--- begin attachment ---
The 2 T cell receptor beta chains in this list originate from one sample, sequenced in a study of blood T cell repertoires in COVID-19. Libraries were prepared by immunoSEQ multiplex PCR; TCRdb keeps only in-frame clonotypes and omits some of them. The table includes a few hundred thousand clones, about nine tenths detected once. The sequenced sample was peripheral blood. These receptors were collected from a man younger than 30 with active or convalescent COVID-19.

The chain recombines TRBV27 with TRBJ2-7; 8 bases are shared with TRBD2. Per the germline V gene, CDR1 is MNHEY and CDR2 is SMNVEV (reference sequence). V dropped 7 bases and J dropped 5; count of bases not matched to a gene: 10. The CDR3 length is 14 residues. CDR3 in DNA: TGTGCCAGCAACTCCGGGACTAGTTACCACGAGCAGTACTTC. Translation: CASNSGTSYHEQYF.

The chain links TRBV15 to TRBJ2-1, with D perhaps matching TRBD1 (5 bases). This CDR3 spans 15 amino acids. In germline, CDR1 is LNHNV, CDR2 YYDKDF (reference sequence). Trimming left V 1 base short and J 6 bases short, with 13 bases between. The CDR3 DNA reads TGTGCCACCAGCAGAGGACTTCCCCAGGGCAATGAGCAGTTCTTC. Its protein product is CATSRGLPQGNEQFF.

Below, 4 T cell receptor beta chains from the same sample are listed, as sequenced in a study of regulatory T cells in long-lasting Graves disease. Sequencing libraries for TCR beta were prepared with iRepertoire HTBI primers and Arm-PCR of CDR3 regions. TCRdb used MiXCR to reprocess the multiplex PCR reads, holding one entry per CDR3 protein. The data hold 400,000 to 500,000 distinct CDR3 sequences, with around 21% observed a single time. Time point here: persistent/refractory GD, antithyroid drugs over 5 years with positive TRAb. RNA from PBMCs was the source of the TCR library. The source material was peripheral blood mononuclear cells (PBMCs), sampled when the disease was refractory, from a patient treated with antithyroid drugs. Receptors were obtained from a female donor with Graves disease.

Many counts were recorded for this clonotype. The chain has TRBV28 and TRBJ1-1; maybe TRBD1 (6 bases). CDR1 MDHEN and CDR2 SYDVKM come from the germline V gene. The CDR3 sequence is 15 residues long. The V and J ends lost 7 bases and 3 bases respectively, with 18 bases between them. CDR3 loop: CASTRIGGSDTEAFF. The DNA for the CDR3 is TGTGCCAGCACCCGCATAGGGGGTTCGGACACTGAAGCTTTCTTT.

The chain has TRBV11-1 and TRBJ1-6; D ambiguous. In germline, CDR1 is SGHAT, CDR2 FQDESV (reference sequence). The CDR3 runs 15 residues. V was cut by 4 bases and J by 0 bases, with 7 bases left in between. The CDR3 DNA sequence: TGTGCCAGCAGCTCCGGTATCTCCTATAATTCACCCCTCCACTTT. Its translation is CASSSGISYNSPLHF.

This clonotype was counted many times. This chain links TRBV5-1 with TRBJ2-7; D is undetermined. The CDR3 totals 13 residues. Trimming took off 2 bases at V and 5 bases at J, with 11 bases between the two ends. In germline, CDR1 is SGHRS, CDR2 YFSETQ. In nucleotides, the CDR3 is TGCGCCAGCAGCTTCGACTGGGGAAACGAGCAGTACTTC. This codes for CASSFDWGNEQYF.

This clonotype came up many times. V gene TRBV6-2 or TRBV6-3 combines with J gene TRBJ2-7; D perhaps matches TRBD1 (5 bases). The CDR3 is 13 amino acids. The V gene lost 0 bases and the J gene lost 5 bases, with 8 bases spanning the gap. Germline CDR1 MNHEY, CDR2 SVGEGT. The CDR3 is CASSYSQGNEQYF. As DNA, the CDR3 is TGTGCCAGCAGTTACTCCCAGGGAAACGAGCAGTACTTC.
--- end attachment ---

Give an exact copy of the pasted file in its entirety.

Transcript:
The 2 T cell receptor beta chains in this list originate from one sample, sequenced in a study of blood T cell repertoires in COVID-19. Libraries were prepared by immunoSEQ multiplex PCR; TCRdb keeps only in-frame clonotypes and omits some of them. The table includes a few hundred thousand clones, about nine tenths detected once. The sequenced sample was peripheral blood. These receptors were collected from a man younger than 30 with active or convalescent COVID-19.

The chain recombines TRBV27 with TRBJ2-7; 8 bases are shared with TRBD2. Per the germline V gene, CDR1 is MNHEY and CDR2 is SMNVEV (reference sequence). V dropped 7 bases and J dropped 5; count of bases not matched to a gene: 10. The CDR3 length is 14 residues. CDR3 in DNA: TGTGCCAGCAACTCCGGGACTAGTTACCACGAGCAGTACTTC. Translation: CASNSGTSYHEQYF.

The chain links TRBV15 to TRBJ2-1, with D perhaps matching TRBD1 (5 bases). This CDR3 spans 15 amino acids. In germline, CDR1 is LNHNV, CDR2 YYDKDF (reference sequence). Trimming left V 1 base short and J 6 bases short, with 13 bases between. The CDR3 DNA reads TGTGCCACCAGCAGAGGACTTCCCCAGGGCAATGAGCAGTTCTTC. Its protein product is CATSRGLPQGNEQFF.

Below, 4 T cell receptor beta chains from the same sample are listed, as sequenced in a study of regulatory T cells in long-lasting Graves disease. Sequencing libraries for TCR beta were prepared with iRepertoire HTBI primers and Arm-PCR of CDR3 regions. TCRdb used MiXCR to reprocess the multiplex PCR reads, holding one entry per CDR3 protein. The data hold 400,000 to 500,000 distinct CDR3 sequences, with around 21% observed a single time. Time point here: persistent/refractory GD, antithyroid drugs over 5 years with positive TRAb. RNA from PBMCs was the source of the TCR library. The source material was peripheral blood mononuclear cells (PBMCs), sampled when the disease was refractory, from a patient treated with antithyroid drugs. Receptors were obtained from a female donor with Graves disease.

Many counts were recorded for this clonotype. The chain has TRBV28 and TRBJ1-1; maybe TRBD1 (6 bases). CDR1 MDHEN and CDR2 SYDVKM come from the germline V gene. The CDR3 sequence is 15 residues long. The V and J ends lost 7 bases and 3 bases respectively, with 18 bases between them. CDR3 loop: CASTRIGGSDTEAFF. The DNA for the CDR3 is TGTGCCAGCACCCGCATAGGGGGTTCGGACACTGAAGCTTTCTTT.

The chain has TRBV11-1 and TRBJ1-6; D ambiguous. In germline, CDR1 is SGHAT, CDR2 FQDESV (reference sequence). The CDR3 runs 15 residues. V was cut by 4 bases and J by 0 bases, with 7 bases left in between. The CDR3 DNA sequence: TGTGCCAGCAGCTCCGGTATCTCCTATAATTCACCCCTCCACTTT. Its translation is CASSSGISYNSPLHF.

This clonotype was counted many times. This chain links TRBV5-1 with TRBJ2-7; D is undetermined. The CDR3 totals 13 residues. Trimming took off 2 bases at V and 5 bases at J, with 11 bases between the two ends. In germline, CDR1 is SGHRS, CDR2 YFSETQ. In nucleotides, the CDR3 is TGCGCCAGCAGCTTCGACTGGGGAAACGAGCAGTACTTC. This codes for CASSFDWGNEQYF.

This clonotype came up many times. V gene TRBV6-2 or TRBV6-3 combines with J gene TRBJ2-7; D perhaps matches TRBD1 (5 bases). The CDR3 is 13 amino acids. The V gene lost 0 bases and the J gene lost 5 bases, with 8 bases spanning the gap. Germline CDR1 MNHEY, CDR2 SVGEGT. The CDR3 is CASSYSQGNEQYF. As DNA, the CDR3 is TGTGCCAGCAGTTACTCCCAGGGAAACGAGCAGTACTTC.